In the experiments of Ackermann, the number of respirations increased in direct relation with the increase in the pulse-rate, but, under the continued influence of the drug, independently of irritant effects, and of any preventing lung-disorder, the rate of respiration is slowed. It may be so by as much as half or two-thirds the normal rate, so that only six respirations occur per minute, and this without general distress or impairment of other functions (Trousseau).

After poisonous doses, the breathing is very irregular, at one time hurried, short, and painful, at another, extremely slow, with labored and forcible inspiration and expiration: this is due in part to paralysis of the heart and other muscles, in part to impairment of reflex sensibility and to altered conditions of the blood. After death in such cases, Majendie, finding the lungs partially congested and hepatized, concluded that the action of antimony was specially exerted on these organs, and Mayerhofer certainly proved its elimination by their mucous membrane: ecchymo-ses and emphysema are found when the act of breathing has been very labored.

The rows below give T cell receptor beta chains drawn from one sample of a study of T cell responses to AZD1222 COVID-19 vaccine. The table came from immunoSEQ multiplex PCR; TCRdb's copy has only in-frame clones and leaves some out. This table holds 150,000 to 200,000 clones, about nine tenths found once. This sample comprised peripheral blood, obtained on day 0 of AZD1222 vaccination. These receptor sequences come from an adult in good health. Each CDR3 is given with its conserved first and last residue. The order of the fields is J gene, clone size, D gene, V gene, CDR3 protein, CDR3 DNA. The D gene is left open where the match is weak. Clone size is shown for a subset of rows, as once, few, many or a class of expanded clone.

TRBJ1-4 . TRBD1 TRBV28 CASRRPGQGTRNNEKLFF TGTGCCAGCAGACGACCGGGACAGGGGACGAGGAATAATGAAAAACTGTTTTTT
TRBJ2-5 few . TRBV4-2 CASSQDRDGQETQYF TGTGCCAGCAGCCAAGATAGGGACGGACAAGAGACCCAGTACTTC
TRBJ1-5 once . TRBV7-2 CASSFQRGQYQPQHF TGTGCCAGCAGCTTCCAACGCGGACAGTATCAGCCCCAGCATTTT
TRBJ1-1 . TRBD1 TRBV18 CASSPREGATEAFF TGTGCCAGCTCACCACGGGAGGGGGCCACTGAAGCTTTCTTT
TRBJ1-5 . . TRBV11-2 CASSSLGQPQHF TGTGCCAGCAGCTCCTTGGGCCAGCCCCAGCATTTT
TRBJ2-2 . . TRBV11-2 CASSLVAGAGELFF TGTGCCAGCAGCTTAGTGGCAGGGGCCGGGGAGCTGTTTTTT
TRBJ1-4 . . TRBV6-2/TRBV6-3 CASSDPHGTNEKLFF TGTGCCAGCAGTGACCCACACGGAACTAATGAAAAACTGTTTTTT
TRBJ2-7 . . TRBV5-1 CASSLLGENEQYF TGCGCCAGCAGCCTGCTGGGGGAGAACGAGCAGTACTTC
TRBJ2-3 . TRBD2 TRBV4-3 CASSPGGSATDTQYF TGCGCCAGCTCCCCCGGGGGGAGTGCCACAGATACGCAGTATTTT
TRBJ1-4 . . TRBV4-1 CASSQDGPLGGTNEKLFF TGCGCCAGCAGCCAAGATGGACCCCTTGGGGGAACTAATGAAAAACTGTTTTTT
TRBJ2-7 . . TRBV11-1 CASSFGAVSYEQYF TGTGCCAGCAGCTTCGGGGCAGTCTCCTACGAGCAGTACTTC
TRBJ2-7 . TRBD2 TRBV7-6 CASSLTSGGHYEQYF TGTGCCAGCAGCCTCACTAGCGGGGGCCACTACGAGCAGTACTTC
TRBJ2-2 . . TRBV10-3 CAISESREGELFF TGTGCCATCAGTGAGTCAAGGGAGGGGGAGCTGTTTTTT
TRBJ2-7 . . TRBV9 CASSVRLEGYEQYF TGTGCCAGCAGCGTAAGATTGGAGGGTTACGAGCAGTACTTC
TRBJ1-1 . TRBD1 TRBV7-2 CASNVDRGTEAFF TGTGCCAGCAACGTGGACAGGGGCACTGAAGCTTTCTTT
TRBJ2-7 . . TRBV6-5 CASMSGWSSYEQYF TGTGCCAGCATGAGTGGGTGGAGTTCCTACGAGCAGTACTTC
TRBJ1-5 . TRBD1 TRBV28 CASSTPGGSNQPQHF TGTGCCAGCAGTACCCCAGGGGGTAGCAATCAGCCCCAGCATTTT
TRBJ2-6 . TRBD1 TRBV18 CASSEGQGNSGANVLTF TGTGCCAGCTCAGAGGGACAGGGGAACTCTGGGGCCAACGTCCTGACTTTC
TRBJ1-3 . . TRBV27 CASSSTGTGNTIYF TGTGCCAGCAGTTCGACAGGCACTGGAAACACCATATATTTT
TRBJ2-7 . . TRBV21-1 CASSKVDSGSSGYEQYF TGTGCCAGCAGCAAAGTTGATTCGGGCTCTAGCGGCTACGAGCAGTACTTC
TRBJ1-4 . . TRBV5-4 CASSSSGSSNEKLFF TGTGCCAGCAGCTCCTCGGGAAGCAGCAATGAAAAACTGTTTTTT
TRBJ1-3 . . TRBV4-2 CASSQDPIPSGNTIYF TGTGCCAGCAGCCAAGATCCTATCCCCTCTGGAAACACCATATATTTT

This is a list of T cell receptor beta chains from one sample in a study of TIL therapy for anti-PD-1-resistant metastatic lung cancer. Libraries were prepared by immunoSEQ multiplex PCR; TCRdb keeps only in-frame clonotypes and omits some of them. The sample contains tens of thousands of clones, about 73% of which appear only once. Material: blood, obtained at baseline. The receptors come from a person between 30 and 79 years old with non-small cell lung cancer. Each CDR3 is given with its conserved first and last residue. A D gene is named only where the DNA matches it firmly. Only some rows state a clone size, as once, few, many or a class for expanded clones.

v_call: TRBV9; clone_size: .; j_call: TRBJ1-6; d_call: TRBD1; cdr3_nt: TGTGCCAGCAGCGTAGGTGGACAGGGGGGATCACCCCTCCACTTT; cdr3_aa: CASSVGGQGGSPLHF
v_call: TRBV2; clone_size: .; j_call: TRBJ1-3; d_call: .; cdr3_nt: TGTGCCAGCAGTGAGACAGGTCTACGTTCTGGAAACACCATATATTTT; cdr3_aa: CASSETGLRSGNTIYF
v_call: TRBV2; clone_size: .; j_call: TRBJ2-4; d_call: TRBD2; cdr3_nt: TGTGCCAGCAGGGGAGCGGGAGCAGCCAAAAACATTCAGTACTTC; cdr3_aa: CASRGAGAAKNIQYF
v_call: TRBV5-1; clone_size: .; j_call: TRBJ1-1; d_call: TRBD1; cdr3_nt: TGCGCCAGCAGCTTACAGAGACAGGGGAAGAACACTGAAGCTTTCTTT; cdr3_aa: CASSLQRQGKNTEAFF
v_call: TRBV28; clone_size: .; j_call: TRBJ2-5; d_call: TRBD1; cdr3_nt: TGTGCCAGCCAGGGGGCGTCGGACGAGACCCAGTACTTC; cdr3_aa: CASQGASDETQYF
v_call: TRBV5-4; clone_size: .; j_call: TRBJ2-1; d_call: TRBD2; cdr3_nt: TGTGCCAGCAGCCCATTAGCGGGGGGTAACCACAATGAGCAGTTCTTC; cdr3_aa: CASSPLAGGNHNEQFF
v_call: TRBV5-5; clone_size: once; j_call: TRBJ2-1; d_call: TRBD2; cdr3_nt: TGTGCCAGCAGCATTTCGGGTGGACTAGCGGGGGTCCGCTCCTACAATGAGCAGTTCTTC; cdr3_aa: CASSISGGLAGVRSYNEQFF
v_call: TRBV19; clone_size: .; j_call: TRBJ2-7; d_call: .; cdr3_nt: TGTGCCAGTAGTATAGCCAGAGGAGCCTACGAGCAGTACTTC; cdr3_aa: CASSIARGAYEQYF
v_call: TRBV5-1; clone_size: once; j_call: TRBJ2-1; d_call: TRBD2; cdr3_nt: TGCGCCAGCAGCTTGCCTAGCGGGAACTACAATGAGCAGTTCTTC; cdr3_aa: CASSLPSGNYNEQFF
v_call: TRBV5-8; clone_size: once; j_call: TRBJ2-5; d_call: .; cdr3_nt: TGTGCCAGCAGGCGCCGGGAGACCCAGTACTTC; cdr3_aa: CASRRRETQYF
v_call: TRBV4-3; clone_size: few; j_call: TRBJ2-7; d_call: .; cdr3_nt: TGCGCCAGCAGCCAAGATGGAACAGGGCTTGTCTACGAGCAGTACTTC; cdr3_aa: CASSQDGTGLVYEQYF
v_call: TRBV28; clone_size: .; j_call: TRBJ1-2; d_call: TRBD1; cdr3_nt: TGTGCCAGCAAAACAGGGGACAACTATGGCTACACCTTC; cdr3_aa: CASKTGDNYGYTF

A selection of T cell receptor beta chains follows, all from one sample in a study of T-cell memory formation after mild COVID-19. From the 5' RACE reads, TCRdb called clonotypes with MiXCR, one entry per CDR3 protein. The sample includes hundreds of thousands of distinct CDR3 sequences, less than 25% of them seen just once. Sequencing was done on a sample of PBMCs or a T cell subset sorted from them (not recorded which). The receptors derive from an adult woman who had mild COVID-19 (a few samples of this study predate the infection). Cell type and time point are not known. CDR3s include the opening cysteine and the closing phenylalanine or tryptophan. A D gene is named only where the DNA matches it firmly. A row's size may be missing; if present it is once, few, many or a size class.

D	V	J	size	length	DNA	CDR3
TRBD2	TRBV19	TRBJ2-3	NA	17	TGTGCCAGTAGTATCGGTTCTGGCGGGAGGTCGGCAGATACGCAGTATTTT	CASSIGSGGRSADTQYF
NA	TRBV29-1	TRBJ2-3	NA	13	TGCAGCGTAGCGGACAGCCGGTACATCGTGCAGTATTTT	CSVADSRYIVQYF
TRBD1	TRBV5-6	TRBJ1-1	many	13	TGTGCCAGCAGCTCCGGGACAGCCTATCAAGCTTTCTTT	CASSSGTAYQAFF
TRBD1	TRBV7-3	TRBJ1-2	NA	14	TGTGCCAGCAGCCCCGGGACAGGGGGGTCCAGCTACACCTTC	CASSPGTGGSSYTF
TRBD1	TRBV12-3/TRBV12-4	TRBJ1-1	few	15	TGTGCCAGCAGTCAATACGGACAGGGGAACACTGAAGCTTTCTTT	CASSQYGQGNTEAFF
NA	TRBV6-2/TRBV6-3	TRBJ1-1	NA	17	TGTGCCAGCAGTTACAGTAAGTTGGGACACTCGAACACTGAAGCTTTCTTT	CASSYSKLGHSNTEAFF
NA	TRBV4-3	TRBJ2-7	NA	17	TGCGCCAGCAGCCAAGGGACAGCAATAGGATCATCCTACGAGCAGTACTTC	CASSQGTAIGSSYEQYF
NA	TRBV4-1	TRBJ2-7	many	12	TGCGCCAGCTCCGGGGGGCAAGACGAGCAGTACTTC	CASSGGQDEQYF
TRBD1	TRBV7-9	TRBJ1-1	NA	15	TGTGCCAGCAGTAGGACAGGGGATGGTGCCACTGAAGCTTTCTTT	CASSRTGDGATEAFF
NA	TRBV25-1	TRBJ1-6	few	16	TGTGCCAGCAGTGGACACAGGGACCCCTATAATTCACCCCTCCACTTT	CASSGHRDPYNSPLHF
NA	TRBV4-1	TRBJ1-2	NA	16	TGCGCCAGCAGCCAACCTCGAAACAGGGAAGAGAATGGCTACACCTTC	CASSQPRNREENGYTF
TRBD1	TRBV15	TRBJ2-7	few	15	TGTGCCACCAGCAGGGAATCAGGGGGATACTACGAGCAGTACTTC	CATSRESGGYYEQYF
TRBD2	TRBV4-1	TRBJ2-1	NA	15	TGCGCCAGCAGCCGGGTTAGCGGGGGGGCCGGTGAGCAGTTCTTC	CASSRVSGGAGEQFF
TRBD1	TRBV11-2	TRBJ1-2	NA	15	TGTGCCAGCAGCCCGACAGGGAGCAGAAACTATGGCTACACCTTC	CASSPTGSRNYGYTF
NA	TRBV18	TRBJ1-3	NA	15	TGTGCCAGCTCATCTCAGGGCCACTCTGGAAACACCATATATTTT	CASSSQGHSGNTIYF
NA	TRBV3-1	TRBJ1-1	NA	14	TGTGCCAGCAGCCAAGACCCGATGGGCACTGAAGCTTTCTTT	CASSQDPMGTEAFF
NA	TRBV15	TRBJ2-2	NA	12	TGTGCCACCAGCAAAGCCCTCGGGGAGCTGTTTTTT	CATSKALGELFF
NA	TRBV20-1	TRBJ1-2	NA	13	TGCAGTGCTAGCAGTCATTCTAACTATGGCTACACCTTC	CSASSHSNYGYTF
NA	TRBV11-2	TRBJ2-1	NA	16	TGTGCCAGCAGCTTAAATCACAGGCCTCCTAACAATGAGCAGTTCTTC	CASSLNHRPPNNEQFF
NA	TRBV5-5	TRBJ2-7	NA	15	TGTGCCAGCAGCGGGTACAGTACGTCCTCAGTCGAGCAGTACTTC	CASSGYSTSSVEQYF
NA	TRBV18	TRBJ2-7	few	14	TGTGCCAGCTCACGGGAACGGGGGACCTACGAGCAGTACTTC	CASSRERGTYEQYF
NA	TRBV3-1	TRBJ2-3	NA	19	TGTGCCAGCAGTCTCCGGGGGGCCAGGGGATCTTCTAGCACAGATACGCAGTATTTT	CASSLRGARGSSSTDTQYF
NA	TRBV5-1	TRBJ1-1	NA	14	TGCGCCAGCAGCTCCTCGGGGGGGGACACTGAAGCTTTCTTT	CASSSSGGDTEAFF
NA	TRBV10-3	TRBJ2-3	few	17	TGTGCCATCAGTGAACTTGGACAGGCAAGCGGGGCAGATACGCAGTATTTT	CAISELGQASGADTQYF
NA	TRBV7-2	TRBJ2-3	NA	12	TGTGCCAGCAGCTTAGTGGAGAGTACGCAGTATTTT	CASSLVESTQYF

The effect of the drug upon the excretion of carbonic acid has been differently stated: some observers report it lessened in amount (Coze, Mialhe, Rabuteau), but recent writers (Ringer, Bartholow), express an exactly opposite opinion, though neither gives his original authority (v. p. 283). Further accurate observations upon this point are admittedly wanting, but having regard to the sedative effects of sufficient doses, independently of inflammatory action, the former statement seems to me more in accordance with known facts. That arsenic lessens the excretion of carbonic acid is now recognized, and though Gubler holds that we do not know enough of arsenical action to make the analogy of scientific value, I should hesitate before ascribing to so closely an allied drug as antimony, a directly opposite effect in this important particular.